The candidates from prom king and queen were announced Wednesday, April 3.
The king candidates are seniors Ryan Bath, Tyler Dubas, Brett Hamilton, Grant Schrepfer and Rafeal Segura-Trujillo
The queen candidates are seniors Schylar Burleson, Bailey Crosbie, Kayla Hamner, Abby Ostronic and Grace Rohrer.
Prom will be held on Saturday, April 13 at Club 1000 and the theme is “An Evening in the Orient.” Voting will take place at the door. Students can purchase prom tickets from registrar Deana Thom in the counseling office.
Cleaning, refilling, and stocking: that’s how senior Tyler Dubas spends his Tuesday and Thursday mornings at the Country Club Café.
Dubas started his job in December 2011 and continued to work through the summer.
“I want to continue working at the Country Club Café at least through high school,” Dubas said.
Because Dubas has a learning disability, the job gives him skills that will help him later in life.
“It helps him learn basic janitorial skills, and it’s a repetitive schedule which allows him to perfect each skill,” special education teacher Rachl Rada said.
Dubas’ main responsibilities include cleaning the tables, counters and dishes, as well as refilling the napkins and paper towels. Along with gaining work experience, there are other perks to his job.
“After I am done cleaning I get hot chocolate, which is my favorite part,” Dubas said.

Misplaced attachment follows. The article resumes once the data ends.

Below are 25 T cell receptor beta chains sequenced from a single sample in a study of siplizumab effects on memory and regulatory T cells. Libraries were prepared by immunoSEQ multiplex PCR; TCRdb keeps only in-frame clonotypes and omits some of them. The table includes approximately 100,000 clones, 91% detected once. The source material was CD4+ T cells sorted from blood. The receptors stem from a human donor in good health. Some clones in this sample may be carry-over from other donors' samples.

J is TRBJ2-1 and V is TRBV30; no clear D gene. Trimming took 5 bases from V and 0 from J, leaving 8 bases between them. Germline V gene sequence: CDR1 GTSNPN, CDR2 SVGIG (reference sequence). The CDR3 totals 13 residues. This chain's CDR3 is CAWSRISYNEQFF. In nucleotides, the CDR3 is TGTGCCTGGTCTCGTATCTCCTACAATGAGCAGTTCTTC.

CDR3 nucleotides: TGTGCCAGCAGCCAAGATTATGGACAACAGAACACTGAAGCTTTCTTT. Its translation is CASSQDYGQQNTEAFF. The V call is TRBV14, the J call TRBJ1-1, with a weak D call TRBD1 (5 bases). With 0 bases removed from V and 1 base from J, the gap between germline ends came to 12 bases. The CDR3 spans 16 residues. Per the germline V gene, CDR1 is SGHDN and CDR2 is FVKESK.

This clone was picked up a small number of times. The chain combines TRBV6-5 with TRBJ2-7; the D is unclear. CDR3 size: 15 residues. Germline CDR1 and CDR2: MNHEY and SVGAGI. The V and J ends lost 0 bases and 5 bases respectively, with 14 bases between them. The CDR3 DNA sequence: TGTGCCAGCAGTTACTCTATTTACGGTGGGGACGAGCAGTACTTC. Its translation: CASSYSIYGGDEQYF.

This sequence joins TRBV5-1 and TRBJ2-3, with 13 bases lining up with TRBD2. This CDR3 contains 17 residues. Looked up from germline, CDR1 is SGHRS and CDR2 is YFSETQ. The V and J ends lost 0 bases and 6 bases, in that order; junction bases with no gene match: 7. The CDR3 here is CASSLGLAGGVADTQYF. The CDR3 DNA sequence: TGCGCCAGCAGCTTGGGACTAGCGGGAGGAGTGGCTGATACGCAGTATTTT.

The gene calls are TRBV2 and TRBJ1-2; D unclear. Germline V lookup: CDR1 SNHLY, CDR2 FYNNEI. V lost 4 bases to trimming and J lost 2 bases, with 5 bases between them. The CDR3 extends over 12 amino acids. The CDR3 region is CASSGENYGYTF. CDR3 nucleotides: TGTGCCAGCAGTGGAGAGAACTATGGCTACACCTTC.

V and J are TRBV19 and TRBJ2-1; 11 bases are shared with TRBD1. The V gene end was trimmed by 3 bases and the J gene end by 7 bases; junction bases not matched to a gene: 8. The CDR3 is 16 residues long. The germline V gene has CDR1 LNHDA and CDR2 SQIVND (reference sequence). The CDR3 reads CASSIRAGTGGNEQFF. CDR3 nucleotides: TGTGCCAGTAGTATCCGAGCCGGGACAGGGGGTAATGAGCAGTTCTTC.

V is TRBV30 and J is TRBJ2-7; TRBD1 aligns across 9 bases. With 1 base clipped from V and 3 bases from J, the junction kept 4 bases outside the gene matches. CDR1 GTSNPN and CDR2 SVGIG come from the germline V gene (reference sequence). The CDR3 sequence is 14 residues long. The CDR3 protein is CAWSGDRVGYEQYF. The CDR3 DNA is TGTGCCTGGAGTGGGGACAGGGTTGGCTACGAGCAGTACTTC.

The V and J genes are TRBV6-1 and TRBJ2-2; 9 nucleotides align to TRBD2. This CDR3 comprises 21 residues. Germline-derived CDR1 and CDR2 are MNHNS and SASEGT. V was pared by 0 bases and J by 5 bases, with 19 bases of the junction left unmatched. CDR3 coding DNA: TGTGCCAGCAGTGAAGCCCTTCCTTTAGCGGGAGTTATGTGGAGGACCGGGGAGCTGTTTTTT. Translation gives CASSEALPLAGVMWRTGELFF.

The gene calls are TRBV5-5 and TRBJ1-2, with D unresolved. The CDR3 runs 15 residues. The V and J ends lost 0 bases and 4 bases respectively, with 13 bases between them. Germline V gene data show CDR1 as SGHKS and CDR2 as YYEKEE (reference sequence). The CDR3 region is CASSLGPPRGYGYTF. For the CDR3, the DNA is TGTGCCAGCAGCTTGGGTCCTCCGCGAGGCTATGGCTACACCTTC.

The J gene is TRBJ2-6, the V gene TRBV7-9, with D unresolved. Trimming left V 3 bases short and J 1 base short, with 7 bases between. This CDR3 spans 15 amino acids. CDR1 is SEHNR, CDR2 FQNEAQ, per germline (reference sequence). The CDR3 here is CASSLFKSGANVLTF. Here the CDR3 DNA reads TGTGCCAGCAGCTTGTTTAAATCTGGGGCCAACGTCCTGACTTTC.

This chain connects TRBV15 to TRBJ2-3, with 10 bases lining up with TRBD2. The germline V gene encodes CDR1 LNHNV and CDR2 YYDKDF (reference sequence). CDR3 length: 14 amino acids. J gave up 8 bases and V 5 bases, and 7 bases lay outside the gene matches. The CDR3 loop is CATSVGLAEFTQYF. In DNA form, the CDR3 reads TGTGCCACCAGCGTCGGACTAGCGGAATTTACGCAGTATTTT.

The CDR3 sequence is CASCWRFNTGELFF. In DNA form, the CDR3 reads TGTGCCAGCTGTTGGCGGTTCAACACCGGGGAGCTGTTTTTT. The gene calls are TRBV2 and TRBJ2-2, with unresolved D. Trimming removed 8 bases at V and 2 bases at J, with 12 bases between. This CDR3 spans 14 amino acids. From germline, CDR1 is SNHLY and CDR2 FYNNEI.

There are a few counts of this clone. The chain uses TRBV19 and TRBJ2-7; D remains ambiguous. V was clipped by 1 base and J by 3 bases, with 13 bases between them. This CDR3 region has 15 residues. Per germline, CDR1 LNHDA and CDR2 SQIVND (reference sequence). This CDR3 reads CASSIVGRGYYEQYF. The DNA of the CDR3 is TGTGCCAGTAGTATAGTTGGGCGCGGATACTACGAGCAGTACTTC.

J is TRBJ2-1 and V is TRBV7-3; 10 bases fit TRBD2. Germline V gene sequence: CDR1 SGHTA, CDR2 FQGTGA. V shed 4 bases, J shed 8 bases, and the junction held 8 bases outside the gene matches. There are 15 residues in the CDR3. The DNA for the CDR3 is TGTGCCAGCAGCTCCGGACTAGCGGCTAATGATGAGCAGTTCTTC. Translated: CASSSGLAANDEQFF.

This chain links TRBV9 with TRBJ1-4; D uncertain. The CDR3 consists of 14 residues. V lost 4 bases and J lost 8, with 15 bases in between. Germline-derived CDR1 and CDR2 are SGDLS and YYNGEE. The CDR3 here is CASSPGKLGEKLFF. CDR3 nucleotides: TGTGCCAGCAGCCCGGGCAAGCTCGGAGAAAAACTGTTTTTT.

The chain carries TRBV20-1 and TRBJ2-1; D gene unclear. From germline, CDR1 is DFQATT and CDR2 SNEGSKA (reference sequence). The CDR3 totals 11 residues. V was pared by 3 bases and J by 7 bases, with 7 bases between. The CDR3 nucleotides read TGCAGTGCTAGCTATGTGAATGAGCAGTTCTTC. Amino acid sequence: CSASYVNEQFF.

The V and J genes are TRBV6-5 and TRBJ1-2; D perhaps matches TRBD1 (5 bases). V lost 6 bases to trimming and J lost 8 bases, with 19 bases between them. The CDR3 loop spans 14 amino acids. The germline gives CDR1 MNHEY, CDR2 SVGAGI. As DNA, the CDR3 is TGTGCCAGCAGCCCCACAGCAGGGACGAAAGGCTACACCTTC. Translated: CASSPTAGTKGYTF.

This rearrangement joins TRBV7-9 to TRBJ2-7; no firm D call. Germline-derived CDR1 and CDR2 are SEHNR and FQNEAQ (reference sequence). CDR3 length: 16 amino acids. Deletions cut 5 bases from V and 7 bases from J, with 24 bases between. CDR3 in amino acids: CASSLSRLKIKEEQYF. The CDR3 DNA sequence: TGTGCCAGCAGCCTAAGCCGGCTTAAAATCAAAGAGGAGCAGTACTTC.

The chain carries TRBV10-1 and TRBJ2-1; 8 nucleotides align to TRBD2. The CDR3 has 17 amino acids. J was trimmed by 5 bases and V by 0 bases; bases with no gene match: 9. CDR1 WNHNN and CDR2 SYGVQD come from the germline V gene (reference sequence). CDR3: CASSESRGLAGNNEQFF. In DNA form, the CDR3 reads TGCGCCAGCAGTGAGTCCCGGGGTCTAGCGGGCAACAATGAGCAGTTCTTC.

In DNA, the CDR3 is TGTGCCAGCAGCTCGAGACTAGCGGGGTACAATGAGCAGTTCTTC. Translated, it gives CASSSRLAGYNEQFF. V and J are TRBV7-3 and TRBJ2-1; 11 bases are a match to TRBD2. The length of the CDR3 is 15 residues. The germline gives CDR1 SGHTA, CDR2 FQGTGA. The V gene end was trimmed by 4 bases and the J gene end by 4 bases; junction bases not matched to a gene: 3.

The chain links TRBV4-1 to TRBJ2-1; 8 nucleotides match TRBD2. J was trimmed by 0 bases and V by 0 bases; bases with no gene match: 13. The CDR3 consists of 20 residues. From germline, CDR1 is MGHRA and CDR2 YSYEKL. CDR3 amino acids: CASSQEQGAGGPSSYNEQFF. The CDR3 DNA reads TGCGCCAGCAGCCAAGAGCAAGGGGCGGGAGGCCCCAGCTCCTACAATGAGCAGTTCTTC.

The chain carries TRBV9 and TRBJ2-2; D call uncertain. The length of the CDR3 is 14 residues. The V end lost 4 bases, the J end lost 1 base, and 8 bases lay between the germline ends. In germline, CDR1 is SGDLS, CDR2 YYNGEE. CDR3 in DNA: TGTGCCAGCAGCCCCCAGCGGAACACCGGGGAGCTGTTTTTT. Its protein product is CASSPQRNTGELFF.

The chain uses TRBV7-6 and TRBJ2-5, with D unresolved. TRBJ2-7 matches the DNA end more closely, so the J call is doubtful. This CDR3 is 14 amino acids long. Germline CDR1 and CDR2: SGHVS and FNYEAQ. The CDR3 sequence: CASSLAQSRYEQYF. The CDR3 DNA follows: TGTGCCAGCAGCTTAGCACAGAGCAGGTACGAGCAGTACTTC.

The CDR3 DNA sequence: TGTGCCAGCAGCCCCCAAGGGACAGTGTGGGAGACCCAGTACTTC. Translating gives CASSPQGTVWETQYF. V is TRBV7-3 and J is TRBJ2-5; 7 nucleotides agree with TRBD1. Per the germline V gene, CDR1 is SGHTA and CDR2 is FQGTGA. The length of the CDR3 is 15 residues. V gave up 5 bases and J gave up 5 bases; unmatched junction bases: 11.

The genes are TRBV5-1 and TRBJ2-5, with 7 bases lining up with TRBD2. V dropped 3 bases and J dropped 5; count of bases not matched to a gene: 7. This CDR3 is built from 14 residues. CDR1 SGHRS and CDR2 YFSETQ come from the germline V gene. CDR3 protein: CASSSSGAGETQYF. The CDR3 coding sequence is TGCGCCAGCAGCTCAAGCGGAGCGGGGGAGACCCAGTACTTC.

Along with his teachers, Dubas’ parents also want him to be successful.
“His parents were very involved on getting him a job so he can be a productive citizen,” Rada said.
All the special education students, like Dubas, also help out around the school. Based on their function level, they recycle papers, stock the cafeteria and empty trash. In the spring, they get to use these skills for the Job Olympics.
Rada said that the special education program gets the kids involved in the work force so they can be a successful part of society.
Senior Sammy Le handed junior Tyler Dubas pizza boxes hand-stamped by the special education students for Pizza West on Friday, Jan. 26. She smiled and patted the spot in the shopping cart where he needed to set them.
Twelve students, including Le, met every block except Silver 1 to mentor special education students like Dubas. Tasks like stamping pizza boxes gave special education students practical experiences to participate in. Special education teacher Rachel Rada appreciated the benefits of the class, but believed it could always expand.
“I’ve had a great group of kids this year,” Rada said. “But [the class] can always improve. It would be nice to see more boys involved since I have all boy students.”
While in class, Friends in Learning students worked with the special education students on social and daily living skills such as real world math and reading, trips to the grocery store, job coaching and arts and crafts.
Though Le enjoyed helping the special education students, the task required a lot of patience, a responsibility she found difficult.
“Sometimes you have to be really, really patient,” Le said. “It’s easier to just do everything for [the students], but you really just have to cater to their learning style.”